This information-rich seminar will provide you with resources to enhance your ADR skills. Learn how to improve your ability to mediate in the face of negative emotions, and gain strategies for implementing post-agreement provisions when faced with resistance to change. Discover how two types of nonverbal behavior, “thin slicing” and subliminal influence, apply to mediation. The seminar also offers four breakout sessions: critical issues in arbitration; mediation styles; confidentiality horror stories; and controlling discovery in arbitration. Special guest presenter Professor Michael Moffitt, University of Oregon School of Law, discusses “Islands, Vitamins, Salt, Germs—Four Visions of the Future of ADR in Law Schools.”
Cosponsored by the Alternative Dispute Resolution Section.
To purchase CD or DVD products for this seminar, please call the OSB CLE Service Center at (503) 431-6413, toll-free in Oregon at (800) 452-8260, ext. 413.
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Anger and Fear: When Negative Emotions Are Parties in Your Mediation
People in conflict often feel angry or fearful, which may result in destructive behavior during a mediation. These emotions and reactions can be the most difficult obstacle to reaching a settlement. This session explores how to improve our abilities to mediate in the face of negative emotions.
Professor Richard Birke, Willamette University College of Law, Salem
Critical Issues in Arbitration
Discuss the practical effects of arbitration settlements on arbitrators and lawyers and the important of pleadings. Learn how to best serve your client by using or not using preliminary motions and the advantages and disadvantages of arbitration versus judicial proceedings.
Jeffrey M. Batchelor, Markowitz Herbold Glade & Mehlhaf PC, Portland Charles E. Corrigan, Law Office of Charles E. Corrigan PC, Portland Susan D. Marmaduke, Harrang Long Gary Rudnick PC, Portland
Mediation Styles—Do They Matter?
The mediator, the parties, and their counsel all bring their personalities and character traits to the mediation process. This session focuses on how to best evaluate these personal differences and their effect on a particular mediation and how to choose a mediator who will give your case the best chance of settling.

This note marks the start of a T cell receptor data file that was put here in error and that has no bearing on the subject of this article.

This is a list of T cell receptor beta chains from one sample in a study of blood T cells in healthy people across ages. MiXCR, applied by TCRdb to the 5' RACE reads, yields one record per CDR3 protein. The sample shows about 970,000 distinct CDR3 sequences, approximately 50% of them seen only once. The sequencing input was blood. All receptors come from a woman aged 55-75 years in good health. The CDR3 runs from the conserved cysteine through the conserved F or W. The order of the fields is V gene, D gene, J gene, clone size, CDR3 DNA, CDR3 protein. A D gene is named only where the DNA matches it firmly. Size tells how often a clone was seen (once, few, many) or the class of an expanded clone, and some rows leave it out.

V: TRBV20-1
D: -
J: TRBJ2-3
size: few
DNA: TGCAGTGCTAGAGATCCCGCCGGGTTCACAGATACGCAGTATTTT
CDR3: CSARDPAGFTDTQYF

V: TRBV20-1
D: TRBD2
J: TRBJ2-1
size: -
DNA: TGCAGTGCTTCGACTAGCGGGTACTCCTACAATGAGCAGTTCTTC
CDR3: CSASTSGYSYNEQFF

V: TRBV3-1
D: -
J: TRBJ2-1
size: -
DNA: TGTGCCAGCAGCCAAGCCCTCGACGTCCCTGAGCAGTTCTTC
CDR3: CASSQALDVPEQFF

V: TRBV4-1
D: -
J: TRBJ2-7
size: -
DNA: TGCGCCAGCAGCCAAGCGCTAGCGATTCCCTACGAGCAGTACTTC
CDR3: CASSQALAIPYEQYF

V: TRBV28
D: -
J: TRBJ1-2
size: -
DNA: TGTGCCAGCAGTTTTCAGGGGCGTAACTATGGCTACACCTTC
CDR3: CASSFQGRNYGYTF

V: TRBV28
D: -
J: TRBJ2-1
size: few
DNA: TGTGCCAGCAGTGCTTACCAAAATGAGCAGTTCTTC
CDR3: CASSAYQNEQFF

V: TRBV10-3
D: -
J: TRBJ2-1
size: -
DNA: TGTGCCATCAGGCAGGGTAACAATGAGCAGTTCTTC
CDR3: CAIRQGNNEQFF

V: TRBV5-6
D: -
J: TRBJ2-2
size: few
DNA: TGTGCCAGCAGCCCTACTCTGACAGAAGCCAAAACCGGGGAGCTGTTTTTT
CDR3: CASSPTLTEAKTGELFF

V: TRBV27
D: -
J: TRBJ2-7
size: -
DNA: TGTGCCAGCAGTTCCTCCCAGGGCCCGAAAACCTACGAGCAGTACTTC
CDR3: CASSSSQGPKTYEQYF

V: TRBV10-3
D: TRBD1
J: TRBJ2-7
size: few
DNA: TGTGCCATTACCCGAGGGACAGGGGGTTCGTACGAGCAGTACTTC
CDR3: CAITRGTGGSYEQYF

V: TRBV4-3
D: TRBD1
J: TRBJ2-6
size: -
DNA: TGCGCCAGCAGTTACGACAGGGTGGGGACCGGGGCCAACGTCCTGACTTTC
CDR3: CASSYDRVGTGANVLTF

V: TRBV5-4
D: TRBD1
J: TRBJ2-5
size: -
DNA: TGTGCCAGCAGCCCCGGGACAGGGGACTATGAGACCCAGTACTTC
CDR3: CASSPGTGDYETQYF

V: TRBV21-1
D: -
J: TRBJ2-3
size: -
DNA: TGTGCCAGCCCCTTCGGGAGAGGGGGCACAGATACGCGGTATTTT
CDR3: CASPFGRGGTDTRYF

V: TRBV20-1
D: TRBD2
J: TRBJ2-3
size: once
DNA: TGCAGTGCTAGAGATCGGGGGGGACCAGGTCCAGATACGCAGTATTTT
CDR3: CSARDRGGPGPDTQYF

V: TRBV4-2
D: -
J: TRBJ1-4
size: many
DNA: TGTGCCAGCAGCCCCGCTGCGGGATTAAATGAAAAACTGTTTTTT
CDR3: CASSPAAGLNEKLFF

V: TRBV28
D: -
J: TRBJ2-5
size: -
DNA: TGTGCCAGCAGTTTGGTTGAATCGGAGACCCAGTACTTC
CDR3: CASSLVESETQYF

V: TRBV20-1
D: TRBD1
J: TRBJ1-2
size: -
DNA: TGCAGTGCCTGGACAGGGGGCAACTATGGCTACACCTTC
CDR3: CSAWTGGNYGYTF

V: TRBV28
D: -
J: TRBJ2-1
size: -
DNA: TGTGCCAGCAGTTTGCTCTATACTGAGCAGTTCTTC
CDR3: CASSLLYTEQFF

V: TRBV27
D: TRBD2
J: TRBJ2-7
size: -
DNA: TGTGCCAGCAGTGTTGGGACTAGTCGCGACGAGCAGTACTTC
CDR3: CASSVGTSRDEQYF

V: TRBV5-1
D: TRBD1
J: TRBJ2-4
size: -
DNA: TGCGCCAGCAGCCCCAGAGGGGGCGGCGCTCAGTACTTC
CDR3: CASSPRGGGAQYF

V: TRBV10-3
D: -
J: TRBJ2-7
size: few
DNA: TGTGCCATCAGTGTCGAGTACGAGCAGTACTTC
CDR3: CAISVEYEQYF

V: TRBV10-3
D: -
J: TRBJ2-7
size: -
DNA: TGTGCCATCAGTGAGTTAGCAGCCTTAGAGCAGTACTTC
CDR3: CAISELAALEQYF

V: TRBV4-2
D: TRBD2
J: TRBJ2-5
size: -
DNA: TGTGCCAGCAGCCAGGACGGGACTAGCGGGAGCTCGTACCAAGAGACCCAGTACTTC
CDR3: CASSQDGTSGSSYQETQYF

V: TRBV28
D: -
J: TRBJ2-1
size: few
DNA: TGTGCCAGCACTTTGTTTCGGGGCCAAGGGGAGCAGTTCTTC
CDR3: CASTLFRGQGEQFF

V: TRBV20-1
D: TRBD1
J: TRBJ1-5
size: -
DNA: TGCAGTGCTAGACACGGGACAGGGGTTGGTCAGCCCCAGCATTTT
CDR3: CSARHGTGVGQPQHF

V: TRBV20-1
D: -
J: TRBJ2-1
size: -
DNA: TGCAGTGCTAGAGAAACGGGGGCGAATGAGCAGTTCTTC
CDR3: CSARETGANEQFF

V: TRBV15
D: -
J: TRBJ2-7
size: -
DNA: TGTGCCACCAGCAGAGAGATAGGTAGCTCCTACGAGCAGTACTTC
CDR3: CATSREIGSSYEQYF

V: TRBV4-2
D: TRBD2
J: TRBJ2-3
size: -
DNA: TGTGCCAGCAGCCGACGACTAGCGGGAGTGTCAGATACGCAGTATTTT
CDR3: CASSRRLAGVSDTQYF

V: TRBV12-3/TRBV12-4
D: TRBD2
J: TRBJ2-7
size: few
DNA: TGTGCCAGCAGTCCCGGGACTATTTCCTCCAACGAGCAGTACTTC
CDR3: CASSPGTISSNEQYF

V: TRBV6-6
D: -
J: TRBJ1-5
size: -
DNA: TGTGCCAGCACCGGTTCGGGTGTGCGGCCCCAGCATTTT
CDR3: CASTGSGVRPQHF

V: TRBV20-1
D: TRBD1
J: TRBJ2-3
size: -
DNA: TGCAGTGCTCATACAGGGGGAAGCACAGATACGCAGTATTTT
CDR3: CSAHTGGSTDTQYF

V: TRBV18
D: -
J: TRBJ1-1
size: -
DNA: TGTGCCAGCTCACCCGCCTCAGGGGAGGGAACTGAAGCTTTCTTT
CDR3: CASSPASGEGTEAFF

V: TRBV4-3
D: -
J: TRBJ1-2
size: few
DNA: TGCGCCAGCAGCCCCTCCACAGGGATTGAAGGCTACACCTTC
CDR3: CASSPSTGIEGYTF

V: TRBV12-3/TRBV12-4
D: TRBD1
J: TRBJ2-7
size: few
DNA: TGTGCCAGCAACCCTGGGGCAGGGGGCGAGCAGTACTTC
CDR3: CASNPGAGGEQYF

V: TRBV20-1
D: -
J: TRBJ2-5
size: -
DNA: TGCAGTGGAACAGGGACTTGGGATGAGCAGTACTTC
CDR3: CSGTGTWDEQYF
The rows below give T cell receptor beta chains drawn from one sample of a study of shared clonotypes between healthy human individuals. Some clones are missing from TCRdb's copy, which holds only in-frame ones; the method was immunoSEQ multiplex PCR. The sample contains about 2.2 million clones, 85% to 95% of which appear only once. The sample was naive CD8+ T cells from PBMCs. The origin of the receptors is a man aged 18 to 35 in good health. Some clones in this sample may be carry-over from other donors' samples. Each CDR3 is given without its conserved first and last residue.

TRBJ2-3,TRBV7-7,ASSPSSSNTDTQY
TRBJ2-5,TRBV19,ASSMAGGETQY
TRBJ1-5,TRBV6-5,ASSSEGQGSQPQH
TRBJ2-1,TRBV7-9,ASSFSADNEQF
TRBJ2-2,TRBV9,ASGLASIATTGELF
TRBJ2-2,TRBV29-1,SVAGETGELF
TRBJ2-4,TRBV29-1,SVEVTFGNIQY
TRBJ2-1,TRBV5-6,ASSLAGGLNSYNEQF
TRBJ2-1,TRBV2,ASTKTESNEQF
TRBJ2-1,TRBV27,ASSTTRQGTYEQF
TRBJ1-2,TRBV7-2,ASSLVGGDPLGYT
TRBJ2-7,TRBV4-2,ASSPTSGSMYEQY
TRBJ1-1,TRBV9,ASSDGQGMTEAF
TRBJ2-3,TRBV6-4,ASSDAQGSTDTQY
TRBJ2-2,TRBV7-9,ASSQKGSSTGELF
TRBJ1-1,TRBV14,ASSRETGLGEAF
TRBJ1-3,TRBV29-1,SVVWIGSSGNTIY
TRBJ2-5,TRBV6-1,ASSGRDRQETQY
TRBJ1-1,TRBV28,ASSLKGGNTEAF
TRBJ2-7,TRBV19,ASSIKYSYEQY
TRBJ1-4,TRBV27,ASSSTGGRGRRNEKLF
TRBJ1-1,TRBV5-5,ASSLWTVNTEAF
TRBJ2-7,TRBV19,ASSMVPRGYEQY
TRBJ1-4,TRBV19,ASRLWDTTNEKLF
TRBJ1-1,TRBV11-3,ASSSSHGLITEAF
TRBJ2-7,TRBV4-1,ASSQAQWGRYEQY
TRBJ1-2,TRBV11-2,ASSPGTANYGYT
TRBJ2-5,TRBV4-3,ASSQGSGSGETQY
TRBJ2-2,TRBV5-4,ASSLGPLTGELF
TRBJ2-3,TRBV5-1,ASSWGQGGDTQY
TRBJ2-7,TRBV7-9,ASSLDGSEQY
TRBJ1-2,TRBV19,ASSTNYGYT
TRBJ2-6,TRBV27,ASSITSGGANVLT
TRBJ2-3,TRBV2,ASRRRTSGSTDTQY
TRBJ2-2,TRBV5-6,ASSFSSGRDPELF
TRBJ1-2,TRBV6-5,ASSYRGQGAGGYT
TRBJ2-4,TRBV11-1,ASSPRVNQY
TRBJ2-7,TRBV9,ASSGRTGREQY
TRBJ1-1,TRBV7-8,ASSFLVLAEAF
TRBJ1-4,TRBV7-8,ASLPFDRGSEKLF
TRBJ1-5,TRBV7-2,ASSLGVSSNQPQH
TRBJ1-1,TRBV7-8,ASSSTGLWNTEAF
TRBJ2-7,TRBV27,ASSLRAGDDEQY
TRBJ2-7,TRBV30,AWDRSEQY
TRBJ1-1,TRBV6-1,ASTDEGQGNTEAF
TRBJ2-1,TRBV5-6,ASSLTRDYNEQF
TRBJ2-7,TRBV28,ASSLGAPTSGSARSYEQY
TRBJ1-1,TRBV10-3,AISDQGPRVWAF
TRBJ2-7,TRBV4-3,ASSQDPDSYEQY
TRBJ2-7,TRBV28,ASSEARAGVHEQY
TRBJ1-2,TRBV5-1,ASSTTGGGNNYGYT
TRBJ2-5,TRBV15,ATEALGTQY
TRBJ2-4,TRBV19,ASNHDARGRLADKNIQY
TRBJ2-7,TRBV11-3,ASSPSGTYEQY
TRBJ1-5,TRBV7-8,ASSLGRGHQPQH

Lisa A. Amato, Wyse Kadish LLP, Portland Susan M. Leeson, Staff Mediator, Oregon Federal District Court, Salem
Nonverbal Intelligence—The “Art” in the Practice of Mediation
Nonverbal behavior is no longer just about body language. Explore how two applications of nonverbal behavior, “thin slicing,” made popular in Blink by Malcolm Gladwell, and subliminal influence apply to mediation.
René-Marc Mangin, Ph.D., Vancouver, WA, author, Mind in Motion
Islands, Vitamins, Salt, Germs—Four Visions of the Future of ADR in Law Schools
Professor Michael Moffitt, University of Oregon School of Law, Eugene
Confidentiality—Horror Stories You Don’t Want to Be In
Look at problems that arise in mediations related to confidentiality both for the mediator and the participants. Learn how to deal with these issues and how to avoid them.
Samuel J. Imperati, Institute for Conflict Management, Portland
When Is “Enough” Enough? Controlling Discovery in Arbitrations
Uncontrolled discovery is a major culprit in derailing an efficient arbitration. Gain practical methods to control the discovery process while balancing the parties’ right to present their case.
William B. Crow, Schwabe Williamson & Wyatt PC, Portland Serena K. Lee, American Arbitration Association, Seattle O. Meredith Wilson, Jr., Wilson Dispute Resolution, Portland
Change Resistance: How It Affects Dispute Resolution and What You Can Do About It
Implementing post-agreement provisions can be difficult when change resistance is encountered. Take a look at common barriers to post-agreement implementation, why people resist change, implications for dispute resolution professionals, and strategies for managing change resistance.
Professor Jennifer Reynolds, University of Oregon School of Law, Eugene
Please note that it may take up to 30 days after you complete an online seminar for it to appear on your online MCLE Compliance Report at www.osbar.org.
Listening to an MP3 download is considered self-study and should be reported on OSB MCLE Form 6 (Contemporaneous Individual Screening Log). For reporting questions, please visit http://www.osbar.org/mcle or call the OSB MCLE Department at (503) 431-6368 or toll-free in Oregon at (800) 452-8260, ext. 368.
8.25 Total CLE Units, 1.00 of which may be applied toward Ethics, 6.50 of which may be applied toward Practical Skills Credit